(Bloomberg) -- With the energy crisis deepening and winter fast approaching, the European Union is planning emergency measures to tackle soaring power costs pounding businesses and households.
The idea is to limit prices in the short term and in the longer term change the way energy is priced by severing the link between gas and electricity. Officials are rushing to come up with a plan and how they’ll do this isn’t yet clear, with some big challenges to overcome.
One problem is that each country has a different energy mix, from relying on fossil fuels to being a leader in renewables, so a single approach is unlikely to suit everyone. Another key question is who pays for it -- such as state funding or windfall taxes on producers.
Here’s a breakdown of some potential options and what they could mean:
Spain and Portugal were the first to step outside EU competition rules and set a cap on gas to lower electricity costs. The EU’s antitrust arm said the support will take the form of a payment that operates as a direct grant to power producers aimed at financing part of their fuel costs.
The main drawback is that lower prices can mean more exports on cross-border links to countries like France. It would work better if a cap was set at an EU level and would be more effective in countries that use more gas at plants. Direct intervention in markets also isn’t popular with traders.
In Portugal, the government recently said that the cap system has seen prices average about 17% below what would have been the market price without such a mechanism.
With record-high prices, power generators are making big profits that are drawing the attention of European policy makers. The UK has already slapped a windfall tax on profits of oil and gas firms, but stopped short of extending that to the electricity sector.
German Economy Minister Robert Habeck has suggested considering a short-term tax on “excessive” profits by energy companies.
A problem could be how to define “excessive” profits. And high prices affect European utilities differently. For example, Germany’s Uniper SE needs a huge government bailout as it struggles to pay to replace gas it lost because of cuts in flows from Russia.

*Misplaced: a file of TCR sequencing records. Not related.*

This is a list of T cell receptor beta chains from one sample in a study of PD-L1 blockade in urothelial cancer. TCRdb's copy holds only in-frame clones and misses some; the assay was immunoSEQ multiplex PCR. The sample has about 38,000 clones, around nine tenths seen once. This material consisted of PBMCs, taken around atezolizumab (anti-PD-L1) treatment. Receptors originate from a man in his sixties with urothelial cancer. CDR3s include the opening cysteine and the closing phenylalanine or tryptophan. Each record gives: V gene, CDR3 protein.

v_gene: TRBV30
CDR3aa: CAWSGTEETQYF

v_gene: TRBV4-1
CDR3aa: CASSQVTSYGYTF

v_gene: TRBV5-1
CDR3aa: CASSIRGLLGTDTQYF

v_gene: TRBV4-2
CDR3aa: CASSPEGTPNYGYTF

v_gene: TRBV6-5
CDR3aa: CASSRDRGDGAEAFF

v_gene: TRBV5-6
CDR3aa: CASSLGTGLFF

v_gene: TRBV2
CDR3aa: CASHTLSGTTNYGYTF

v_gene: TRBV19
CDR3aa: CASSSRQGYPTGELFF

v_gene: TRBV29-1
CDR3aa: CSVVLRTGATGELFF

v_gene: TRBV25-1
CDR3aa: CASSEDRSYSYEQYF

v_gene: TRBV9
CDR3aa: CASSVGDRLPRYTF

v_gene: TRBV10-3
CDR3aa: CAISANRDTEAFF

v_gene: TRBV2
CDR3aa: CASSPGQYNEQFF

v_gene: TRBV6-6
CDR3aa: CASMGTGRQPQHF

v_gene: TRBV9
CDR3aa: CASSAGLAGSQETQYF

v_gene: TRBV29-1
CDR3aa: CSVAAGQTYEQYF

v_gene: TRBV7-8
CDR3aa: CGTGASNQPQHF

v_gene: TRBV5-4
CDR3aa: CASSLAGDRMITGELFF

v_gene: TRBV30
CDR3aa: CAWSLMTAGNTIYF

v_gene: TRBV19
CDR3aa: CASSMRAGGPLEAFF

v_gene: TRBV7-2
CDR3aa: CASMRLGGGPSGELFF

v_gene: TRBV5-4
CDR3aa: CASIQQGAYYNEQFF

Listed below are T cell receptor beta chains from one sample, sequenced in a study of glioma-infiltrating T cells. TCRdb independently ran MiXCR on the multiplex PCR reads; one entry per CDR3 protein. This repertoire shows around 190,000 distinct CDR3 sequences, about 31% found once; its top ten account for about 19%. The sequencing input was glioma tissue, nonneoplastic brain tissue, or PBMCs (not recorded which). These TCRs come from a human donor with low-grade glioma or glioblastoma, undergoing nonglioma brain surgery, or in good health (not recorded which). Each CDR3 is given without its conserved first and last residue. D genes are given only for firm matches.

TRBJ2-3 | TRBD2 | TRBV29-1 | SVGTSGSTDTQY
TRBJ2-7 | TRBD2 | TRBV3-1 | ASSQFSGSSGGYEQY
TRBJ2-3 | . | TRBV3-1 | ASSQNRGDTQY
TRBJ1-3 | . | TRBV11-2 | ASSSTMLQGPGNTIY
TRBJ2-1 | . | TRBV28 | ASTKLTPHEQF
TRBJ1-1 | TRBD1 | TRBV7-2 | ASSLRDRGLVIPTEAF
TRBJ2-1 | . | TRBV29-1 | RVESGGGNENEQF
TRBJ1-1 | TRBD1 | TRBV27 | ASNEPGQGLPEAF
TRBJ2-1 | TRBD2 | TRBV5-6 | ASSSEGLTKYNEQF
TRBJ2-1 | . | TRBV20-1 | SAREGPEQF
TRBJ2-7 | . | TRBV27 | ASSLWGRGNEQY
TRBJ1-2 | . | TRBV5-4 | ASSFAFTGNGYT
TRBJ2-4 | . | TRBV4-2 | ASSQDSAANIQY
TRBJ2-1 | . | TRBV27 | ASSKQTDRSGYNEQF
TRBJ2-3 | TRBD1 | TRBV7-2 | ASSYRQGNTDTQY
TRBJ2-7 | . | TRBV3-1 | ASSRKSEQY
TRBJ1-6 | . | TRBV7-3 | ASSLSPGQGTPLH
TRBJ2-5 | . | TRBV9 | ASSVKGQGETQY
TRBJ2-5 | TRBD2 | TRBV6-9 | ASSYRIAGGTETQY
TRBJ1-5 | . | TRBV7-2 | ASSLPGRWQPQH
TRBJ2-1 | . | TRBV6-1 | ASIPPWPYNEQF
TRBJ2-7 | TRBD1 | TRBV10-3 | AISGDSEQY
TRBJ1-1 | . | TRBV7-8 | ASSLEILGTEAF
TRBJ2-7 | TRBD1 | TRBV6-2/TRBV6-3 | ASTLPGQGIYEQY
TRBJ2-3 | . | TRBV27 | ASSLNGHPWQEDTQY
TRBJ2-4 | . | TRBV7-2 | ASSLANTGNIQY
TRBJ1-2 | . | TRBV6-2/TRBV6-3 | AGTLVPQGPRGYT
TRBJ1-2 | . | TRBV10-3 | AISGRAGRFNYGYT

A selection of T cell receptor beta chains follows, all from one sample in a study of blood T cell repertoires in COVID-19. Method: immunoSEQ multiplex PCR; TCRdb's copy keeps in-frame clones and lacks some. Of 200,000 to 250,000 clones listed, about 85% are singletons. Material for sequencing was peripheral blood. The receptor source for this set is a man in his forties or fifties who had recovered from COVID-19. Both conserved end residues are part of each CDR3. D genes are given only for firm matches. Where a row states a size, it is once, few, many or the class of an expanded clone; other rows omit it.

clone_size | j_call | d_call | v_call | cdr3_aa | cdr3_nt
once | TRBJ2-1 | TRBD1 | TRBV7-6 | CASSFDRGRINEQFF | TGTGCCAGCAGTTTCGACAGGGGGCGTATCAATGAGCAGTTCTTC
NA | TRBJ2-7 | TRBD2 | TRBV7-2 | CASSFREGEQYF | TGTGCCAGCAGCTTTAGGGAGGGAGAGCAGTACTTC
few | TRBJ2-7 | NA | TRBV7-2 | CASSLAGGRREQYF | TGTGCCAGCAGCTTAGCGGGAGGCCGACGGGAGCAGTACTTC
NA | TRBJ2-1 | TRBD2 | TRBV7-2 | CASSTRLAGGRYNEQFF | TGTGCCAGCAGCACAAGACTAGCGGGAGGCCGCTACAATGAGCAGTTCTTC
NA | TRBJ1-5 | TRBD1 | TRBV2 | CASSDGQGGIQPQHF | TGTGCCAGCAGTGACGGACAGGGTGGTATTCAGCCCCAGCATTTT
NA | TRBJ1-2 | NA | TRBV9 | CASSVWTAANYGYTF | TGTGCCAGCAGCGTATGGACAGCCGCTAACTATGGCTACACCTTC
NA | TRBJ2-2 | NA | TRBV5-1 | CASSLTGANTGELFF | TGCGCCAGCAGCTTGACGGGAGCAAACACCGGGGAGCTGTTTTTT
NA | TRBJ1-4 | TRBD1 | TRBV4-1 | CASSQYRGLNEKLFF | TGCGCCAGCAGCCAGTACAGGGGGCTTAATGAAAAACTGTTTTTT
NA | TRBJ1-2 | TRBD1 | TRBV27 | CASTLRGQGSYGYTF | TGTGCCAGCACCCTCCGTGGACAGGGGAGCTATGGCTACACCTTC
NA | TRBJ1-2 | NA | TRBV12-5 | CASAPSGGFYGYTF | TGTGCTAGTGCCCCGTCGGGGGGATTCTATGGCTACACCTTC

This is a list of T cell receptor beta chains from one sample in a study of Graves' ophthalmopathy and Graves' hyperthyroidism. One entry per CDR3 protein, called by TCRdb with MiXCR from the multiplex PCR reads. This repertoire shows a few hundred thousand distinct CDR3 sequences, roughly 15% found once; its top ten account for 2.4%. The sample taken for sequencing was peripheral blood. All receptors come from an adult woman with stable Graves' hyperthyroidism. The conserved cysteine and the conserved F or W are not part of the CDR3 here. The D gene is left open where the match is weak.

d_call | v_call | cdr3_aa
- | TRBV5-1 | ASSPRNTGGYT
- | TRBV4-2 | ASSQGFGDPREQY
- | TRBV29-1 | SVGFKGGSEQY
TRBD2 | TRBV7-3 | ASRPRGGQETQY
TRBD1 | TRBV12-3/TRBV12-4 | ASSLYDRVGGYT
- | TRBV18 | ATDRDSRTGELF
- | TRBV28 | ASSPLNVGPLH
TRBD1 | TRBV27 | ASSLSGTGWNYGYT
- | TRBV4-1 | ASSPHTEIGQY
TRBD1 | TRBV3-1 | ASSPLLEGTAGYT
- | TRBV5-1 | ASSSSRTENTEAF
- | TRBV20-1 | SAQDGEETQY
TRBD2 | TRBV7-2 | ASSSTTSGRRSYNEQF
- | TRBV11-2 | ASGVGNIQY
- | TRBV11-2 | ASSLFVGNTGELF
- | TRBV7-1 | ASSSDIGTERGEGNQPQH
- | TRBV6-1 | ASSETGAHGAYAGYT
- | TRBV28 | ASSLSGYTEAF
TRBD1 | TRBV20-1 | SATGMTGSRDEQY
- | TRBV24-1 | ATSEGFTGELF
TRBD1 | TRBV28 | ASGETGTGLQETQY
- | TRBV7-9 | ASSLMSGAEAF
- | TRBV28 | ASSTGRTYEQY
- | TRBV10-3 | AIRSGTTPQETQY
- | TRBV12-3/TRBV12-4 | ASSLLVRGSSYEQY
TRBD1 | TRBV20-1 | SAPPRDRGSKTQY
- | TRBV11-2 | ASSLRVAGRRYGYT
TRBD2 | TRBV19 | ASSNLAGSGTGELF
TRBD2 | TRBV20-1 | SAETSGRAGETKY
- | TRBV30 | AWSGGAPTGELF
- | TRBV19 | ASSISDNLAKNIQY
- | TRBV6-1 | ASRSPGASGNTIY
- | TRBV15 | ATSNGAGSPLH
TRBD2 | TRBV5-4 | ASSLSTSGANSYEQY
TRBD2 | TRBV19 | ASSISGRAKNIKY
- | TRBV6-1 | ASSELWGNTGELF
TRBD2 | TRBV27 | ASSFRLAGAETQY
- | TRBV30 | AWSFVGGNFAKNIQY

“The measures will likely include taxes on excessive earnings,” said Ipek Ozkardeskaya, a senior analyst at Swissquote Bank. “If this is the case, the energy companies could react by reducing output, with the risk of further deepening the energy crisis.”
Curbing gas’s influence on power prices by splitting renewables and nuclear output into a pot and separating gas and other fossil fuel pricing has been outlined by Greece. That basically means lower revenues for clean power, reflecting a lower cost of production.
The EU has already agreed a voluntary goal to cut gas demand by 15%, but more measures could be taken to coordinate reduction.
Limiting Import Price
Italy has long called for a limit on the price of gas imports from Russia to help curb soaring energy costs. But countries like Germany -- the top importer of Russian gas -- have shown skepticism, and it’s something that Moscow would have to agree with. The US has been pushing for a similar cap on Russian oil, but that also faces massive obstacles.
Many wind and solar projects already have long-term contracts to sell power at a fixed price. Those that don’t can earn big profits when power prices are high, but also face risks. That includes seeing prices plunge to zero when there’s too much solar and wind supplies -- something that will become more common as new farms come online.
Separating renewables from the gas market would be welcomed by many generators and investors if it were achieved through expanding contracts-for-difference subsidies -- which fix prices -- that would help stabilize power prices below current rates and provide guarantees for future investment.
“From a stability point of view and investor point of view, we’d like to see greater use of the contracts-for-difference mechanism, rather than have renewable power priced on the gas cost, which isn’t the cost of a renewables generator,” said Richard Crawford, head of energy income funds at InfraRed Capital Partners.
The UK government is exploring changes to the wholesale power market that would stop volatile gas costs setting the price of power produced by cheaper renewables, and introduce incentives for consumers to draw energy from the grid when demand is low or supply rises. Options for decoupling gas include having a separate market for renewable power, as well as regional pricing.
But changing how power is priced will be extremely difficult. Among the biggest risks are causing unintended consequences or deterring future investment.
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